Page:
<T THE COVENANTER'S FATE>
And ne'er but once, my son, he says,
Was yon sad cavern trod, -
In persecution's iron days,
When the land was left by God.
From Bewlie bog, with slaughter red,
A wanderer hither drew,
And oft he stopt and turn'd his head,
As by fits the night wind blew;
For trampling round by Cheviot edge
Were heard the troopers keen,
And frequent from the Whitelaw ridge
The death-shot flash'd between.
The moonbeams through the misty shower
On yon dark cavern fell;
Through the cloudy night the snow gleam'd white,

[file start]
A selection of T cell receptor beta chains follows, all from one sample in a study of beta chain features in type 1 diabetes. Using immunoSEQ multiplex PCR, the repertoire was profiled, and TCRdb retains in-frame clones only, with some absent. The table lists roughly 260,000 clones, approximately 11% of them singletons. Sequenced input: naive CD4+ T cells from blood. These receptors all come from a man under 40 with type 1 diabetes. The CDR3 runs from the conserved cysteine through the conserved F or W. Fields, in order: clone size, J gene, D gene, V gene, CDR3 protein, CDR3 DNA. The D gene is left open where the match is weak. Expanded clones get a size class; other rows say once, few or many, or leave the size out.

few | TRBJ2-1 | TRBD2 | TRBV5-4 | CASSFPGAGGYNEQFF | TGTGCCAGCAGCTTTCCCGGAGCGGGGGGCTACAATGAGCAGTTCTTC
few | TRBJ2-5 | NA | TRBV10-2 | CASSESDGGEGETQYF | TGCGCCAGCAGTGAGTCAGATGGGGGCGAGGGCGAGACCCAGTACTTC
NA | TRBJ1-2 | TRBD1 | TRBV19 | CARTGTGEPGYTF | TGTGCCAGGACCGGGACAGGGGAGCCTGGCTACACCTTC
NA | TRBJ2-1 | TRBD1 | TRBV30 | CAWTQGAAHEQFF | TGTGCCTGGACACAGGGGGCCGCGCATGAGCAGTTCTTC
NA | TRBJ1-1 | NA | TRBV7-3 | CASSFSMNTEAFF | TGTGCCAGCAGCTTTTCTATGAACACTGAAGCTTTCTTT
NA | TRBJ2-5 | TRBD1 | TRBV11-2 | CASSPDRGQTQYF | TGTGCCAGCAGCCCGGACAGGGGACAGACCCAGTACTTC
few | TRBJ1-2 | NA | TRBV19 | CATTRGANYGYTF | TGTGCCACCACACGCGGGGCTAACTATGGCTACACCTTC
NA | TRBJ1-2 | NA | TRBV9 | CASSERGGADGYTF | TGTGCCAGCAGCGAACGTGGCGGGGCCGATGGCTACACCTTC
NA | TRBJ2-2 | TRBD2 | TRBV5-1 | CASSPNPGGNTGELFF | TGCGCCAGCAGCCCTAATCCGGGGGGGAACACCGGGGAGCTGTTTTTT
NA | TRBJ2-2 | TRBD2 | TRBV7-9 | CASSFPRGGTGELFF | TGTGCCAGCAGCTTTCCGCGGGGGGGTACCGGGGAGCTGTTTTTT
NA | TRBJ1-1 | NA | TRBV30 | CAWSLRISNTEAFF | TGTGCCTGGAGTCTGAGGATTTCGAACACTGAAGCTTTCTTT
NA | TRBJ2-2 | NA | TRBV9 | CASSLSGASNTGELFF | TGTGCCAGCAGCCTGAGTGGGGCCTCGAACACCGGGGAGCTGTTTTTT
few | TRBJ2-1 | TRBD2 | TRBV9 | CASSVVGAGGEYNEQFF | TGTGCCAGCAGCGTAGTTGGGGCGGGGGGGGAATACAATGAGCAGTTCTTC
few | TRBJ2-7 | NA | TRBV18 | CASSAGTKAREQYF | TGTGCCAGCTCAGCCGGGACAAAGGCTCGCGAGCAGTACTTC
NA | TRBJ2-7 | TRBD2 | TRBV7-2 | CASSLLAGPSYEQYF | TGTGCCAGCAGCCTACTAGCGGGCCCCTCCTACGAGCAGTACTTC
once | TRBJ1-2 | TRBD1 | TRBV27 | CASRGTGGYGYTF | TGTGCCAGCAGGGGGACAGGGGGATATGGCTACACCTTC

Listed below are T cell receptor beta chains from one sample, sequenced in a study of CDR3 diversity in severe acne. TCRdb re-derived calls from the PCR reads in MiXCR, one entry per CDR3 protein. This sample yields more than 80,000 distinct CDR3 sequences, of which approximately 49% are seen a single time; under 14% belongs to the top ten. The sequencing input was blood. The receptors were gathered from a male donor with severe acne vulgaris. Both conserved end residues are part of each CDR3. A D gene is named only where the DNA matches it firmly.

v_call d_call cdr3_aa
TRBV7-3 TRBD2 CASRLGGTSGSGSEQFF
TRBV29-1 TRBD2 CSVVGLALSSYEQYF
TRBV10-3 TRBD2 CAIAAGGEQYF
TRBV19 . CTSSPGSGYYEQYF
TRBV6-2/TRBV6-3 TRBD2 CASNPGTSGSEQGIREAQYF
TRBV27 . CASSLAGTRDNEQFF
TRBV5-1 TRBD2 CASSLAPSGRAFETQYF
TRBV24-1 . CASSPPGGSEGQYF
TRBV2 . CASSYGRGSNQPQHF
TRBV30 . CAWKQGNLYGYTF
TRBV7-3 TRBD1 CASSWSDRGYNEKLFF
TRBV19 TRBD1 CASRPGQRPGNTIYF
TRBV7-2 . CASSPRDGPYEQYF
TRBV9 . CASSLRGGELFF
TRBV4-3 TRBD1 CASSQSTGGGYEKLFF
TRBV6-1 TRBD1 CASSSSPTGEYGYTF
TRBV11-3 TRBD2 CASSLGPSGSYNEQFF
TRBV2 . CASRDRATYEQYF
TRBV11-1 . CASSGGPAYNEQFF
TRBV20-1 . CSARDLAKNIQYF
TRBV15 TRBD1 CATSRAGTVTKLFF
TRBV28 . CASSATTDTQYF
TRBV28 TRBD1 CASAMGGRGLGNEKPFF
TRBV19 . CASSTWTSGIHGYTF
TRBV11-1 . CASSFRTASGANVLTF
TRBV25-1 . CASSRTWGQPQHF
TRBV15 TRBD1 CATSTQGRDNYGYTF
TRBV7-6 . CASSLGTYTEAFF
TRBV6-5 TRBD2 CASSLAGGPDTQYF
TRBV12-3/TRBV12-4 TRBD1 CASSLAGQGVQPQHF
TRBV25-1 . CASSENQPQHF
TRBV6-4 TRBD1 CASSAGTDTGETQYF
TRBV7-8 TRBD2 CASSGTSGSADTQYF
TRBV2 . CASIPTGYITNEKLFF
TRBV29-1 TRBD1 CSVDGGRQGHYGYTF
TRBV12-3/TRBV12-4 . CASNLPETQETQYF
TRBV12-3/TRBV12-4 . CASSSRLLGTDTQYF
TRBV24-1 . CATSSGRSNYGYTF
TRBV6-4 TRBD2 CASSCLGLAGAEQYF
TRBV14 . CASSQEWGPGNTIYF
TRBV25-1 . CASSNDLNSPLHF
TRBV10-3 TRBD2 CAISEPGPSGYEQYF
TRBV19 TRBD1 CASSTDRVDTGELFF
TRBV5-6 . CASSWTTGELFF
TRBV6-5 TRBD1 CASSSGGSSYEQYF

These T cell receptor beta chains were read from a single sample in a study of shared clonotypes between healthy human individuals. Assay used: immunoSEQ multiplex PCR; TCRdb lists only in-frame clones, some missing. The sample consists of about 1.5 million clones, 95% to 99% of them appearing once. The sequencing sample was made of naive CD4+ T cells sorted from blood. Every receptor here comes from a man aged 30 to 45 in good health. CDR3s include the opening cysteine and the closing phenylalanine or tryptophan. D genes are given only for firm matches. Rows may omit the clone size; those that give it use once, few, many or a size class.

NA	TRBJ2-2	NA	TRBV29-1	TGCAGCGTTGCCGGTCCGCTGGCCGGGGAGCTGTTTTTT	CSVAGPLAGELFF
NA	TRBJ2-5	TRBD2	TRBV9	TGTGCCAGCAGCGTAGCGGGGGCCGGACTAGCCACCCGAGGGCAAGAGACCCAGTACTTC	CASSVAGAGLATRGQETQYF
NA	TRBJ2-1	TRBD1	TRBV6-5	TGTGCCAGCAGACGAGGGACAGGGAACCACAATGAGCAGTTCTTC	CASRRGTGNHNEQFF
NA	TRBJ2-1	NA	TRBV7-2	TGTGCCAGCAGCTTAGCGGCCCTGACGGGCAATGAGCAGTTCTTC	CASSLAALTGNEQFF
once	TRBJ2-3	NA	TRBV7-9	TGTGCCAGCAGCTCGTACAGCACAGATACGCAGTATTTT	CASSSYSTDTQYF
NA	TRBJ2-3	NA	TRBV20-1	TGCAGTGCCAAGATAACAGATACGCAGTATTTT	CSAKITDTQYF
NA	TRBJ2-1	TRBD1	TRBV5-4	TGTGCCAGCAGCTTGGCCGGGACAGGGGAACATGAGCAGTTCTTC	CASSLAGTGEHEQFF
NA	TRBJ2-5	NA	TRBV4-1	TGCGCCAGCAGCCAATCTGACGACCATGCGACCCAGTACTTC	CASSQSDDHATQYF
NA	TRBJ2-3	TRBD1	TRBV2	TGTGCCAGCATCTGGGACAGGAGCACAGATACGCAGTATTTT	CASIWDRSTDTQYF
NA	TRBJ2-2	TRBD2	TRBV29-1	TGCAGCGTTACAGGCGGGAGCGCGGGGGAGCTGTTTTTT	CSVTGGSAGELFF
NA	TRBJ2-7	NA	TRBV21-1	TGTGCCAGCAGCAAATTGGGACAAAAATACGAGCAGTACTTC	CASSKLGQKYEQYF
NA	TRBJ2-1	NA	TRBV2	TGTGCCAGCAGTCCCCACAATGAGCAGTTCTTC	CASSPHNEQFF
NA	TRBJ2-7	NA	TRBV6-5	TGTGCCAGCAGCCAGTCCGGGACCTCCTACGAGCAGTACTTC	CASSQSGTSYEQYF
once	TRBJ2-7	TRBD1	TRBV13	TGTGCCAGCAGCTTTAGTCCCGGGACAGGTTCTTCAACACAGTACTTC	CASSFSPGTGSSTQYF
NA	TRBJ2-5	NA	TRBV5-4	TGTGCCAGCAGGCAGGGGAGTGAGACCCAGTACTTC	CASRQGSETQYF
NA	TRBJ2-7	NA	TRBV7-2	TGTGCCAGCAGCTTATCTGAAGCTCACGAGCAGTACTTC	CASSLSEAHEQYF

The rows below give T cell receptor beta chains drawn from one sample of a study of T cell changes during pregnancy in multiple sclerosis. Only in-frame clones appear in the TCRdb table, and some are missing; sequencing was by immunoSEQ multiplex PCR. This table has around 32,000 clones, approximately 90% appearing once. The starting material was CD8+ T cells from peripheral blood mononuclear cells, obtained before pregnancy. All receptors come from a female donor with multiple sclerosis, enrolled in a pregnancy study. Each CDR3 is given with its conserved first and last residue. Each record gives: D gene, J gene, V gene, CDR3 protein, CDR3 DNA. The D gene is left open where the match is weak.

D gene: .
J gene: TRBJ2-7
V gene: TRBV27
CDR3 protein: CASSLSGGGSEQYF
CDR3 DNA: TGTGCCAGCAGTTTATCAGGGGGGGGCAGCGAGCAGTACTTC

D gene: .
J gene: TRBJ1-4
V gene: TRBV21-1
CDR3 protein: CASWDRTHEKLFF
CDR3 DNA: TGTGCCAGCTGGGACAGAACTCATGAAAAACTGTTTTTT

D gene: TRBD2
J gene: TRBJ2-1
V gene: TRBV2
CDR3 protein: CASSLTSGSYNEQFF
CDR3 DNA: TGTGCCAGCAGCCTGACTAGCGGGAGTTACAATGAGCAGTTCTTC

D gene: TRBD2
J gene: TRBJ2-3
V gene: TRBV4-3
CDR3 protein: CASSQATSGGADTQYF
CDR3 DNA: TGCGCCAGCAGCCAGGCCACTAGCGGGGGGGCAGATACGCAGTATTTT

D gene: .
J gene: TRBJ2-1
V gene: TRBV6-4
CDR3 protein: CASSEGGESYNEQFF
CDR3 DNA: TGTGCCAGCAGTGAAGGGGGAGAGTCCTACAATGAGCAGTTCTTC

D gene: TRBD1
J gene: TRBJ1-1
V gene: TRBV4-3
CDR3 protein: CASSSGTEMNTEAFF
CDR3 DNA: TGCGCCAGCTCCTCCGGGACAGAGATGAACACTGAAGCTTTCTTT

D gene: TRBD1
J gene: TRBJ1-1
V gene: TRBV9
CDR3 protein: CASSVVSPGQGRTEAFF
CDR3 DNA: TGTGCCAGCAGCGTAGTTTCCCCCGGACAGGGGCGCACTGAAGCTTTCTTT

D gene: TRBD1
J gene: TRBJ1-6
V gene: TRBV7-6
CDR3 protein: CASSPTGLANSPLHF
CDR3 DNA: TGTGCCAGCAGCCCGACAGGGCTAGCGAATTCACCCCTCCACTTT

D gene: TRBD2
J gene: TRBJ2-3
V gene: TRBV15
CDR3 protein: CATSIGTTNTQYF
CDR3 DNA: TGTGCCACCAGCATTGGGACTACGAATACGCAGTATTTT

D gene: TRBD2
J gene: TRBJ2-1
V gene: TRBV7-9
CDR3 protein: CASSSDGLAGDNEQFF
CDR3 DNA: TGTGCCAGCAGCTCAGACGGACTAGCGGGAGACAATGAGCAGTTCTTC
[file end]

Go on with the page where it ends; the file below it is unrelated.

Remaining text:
Which sunbeam ne'er could quell.
'Yon cavern dark is rough and rude,
And cold its jaws of snow;
But more rough and rude are the men of blood,
That hunt my life below]
'Yon spell-bound den, as the aged tell,
Was hewn by demon's hands;
But I had lourd melle with the fiends of hell
Than with Clavers and his band.'
He heard the deep-mouth'd blood-hound bark,
He heard the horses neigh,
He plunged him in the cavern dark,
And downward sped his way.
No . . .